Tide to Turn Turbines to Generate Power in NYC’s East River
by Mark Clayton, CHRISTIAN SCIENCE MONITOR, January 3, 2011
Wind and solar power get the lion’s share of attention in the realm of green energy. But Monday marked a milestone for another renewable energy source, tidal power, with the nation’s first-ever application to build a tidal power plant licensed to transmit energy onto the nation’s electrical grid.
Verdant Power, a New York company, filed an application with the Federal Energy Regulatory Commission to install up to 30 new tidal power turbines in the east channel of New York’s East River.
“We are extremely excited about the submission of this license application,” Ron Smith, CEO of Verdant Power said in a statement. “It represents the culmination of nearly a decade of work undertaken by Verdant Power and a variety of project stakeholders to add tidal power to the US clean energy mix.”
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The company’s three-bladed underwater turbines work a lot like a submerged version of a wind power plant to capture the power generated by tides, the cyclical rushing of water toward shore or back toward the ocean. But to deploy such a system, the company had to conduct extensive research to show its system does not harm fish or other aquatic life.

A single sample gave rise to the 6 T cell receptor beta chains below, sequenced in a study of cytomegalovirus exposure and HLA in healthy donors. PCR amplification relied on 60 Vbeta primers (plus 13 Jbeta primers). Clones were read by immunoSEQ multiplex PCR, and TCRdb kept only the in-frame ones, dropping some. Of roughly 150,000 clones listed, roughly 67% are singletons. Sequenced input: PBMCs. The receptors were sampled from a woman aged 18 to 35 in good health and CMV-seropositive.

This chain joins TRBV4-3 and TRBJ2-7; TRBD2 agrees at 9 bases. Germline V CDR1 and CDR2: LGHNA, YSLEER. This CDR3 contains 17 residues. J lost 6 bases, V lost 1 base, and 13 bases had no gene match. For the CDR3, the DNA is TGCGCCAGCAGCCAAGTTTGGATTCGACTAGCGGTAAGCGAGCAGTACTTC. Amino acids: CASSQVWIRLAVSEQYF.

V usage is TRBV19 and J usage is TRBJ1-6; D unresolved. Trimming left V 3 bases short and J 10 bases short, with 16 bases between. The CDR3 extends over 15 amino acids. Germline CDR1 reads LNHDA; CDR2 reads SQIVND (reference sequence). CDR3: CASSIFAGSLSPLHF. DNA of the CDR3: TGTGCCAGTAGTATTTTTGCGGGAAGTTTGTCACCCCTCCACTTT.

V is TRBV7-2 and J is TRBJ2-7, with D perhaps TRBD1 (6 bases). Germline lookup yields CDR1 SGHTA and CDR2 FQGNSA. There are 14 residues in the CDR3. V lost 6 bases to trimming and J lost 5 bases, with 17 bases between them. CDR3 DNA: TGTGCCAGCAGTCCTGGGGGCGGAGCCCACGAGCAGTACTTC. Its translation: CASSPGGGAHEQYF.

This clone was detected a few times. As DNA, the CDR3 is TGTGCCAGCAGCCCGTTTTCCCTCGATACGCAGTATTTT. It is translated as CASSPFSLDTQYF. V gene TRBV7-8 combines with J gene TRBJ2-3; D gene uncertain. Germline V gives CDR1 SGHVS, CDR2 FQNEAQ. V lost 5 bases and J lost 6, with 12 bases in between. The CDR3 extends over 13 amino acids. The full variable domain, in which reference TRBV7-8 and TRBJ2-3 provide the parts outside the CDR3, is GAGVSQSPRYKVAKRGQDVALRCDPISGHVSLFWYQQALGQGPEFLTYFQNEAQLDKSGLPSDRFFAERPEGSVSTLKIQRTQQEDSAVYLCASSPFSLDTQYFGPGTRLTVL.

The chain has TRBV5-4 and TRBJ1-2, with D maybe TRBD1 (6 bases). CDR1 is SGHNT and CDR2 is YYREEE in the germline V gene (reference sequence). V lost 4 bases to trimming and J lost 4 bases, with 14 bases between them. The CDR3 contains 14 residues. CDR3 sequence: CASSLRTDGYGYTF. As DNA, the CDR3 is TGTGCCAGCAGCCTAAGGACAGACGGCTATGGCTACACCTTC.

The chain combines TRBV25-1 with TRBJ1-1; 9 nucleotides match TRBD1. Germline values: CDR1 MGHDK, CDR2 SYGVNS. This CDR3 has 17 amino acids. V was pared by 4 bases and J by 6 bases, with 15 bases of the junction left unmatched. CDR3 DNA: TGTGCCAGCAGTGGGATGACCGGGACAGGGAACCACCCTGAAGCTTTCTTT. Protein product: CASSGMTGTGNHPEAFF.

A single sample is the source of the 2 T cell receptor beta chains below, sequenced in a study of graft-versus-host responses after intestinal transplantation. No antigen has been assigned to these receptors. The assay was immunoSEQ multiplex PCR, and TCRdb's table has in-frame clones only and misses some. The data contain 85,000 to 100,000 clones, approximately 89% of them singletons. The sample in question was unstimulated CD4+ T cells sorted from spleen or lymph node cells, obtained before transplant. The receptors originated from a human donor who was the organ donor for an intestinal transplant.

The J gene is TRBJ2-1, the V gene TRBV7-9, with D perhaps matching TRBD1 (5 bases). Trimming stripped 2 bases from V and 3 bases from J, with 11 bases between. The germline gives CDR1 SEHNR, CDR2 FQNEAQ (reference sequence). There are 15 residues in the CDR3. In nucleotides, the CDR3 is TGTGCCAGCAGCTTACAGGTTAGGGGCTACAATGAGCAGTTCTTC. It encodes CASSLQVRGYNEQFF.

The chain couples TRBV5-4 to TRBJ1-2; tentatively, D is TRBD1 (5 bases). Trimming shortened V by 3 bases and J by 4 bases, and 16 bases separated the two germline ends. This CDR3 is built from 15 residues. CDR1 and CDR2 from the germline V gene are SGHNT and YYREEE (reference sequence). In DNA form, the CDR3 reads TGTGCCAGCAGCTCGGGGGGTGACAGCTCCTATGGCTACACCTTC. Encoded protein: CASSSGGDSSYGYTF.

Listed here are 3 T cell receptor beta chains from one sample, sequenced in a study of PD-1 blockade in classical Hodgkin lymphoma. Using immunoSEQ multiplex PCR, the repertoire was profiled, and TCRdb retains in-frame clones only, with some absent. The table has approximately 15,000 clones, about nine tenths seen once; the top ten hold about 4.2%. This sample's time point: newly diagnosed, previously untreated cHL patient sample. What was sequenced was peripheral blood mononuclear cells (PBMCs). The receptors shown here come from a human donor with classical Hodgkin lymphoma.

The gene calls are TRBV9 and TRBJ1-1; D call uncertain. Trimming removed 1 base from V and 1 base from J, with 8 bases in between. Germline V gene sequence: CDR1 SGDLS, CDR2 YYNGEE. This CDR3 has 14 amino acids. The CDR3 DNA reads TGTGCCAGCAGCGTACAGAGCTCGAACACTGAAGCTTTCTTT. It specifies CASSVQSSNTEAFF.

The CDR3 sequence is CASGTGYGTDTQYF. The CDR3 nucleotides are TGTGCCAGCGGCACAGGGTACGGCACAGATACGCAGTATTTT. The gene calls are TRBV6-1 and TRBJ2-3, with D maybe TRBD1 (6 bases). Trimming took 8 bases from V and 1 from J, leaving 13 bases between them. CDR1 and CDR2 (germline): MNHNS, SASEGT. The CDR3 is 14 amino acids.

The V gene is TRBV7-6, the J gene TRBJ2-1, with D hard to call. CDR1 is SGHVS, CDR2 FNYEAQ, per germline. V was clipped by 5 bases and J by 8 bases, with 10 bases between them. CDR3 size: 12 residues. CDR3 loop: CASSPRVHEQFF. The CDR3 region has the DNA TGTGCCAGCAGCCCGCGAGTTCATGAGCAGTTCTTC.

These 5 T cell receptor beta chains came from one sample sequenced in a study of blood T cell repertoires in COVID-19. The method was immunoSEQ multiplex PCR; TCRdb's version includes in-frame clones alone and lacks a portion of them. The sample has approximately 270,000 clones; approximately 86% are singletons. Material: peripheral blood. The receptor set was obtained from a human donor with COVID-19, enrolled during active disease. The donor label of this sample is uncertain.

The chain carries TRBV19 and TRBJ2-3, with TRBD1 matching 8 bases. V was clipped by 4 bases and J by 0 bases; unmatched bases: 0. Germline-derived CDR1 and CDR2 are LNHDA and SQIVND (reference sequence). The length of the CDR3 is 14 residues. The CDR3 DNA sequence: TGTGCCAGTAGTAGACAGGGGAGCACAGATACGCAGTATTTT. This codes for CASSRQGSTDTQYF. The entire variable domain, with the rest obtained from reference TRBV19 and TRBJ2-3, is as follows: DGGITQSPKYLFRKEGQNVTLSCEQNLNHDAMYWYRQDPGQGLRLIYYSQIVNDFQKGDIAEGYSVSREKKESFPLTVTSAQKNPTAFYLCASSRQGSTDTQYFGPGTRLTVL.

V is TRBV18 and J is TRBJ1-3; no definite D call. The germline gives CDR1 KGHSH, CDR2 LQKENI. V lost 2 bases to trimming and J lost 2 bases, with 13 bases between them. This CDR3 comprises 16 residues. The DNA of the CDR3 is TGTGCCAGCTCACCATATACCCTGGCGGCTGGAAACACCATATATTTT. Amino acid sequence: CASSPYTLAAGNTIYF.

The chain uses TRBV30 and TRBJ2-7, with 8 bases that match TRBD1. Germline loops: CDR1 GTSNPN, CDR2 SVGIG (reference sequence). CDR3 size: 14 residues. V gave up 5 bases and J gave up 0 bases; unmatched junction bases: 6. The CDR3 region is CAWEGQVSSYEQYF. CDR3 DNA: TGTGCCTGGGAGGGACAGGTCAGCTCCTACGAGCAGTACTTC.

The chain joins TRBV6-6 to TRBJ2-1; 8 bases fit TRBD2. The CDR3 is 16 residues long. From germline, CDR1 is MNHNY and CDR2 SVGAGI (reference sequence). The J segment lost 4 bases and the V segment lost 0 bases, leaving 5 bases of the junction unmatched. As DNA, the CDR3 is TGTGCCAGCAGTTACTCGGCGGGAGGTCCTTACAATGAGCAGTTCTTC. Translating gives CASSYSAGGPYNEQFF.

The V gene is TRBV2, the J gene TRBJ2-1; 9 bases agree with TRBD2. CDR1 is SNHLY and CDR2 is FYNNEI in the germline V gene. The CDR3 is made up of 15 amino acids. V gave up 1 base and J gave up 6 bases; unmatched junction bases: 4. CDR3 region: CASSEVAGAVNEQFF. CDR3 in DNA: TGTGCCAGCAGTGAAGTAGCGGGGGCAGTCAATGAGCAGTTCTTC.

To do that, Verdant Power from 2006-2008 deployed six full-size turbines in the East River, delivering energy to New York City businesses. Partial funding for the design and testing of a new composite turbine blade was contributed by the US Department of Energy. Research support came from the National Renewable Energy Laboratory in Golden, Colorado, Sandia National Laboratories in New Mexico, and the University of Minnesota.
“It’s a big step and a great milestone for the US and the offshore-energy industry,” says John Miller, executive director of the New England Marine Renewable Energy Center at the University of Massachusetts, Dartmouth. “Verdant certainly has had to carry more of their share of the load. They’ve been the groundbreaker for this. They’ve conducted a tremendous number of costly studies in order to show no harmful impacts on fish.” [Read rest of story]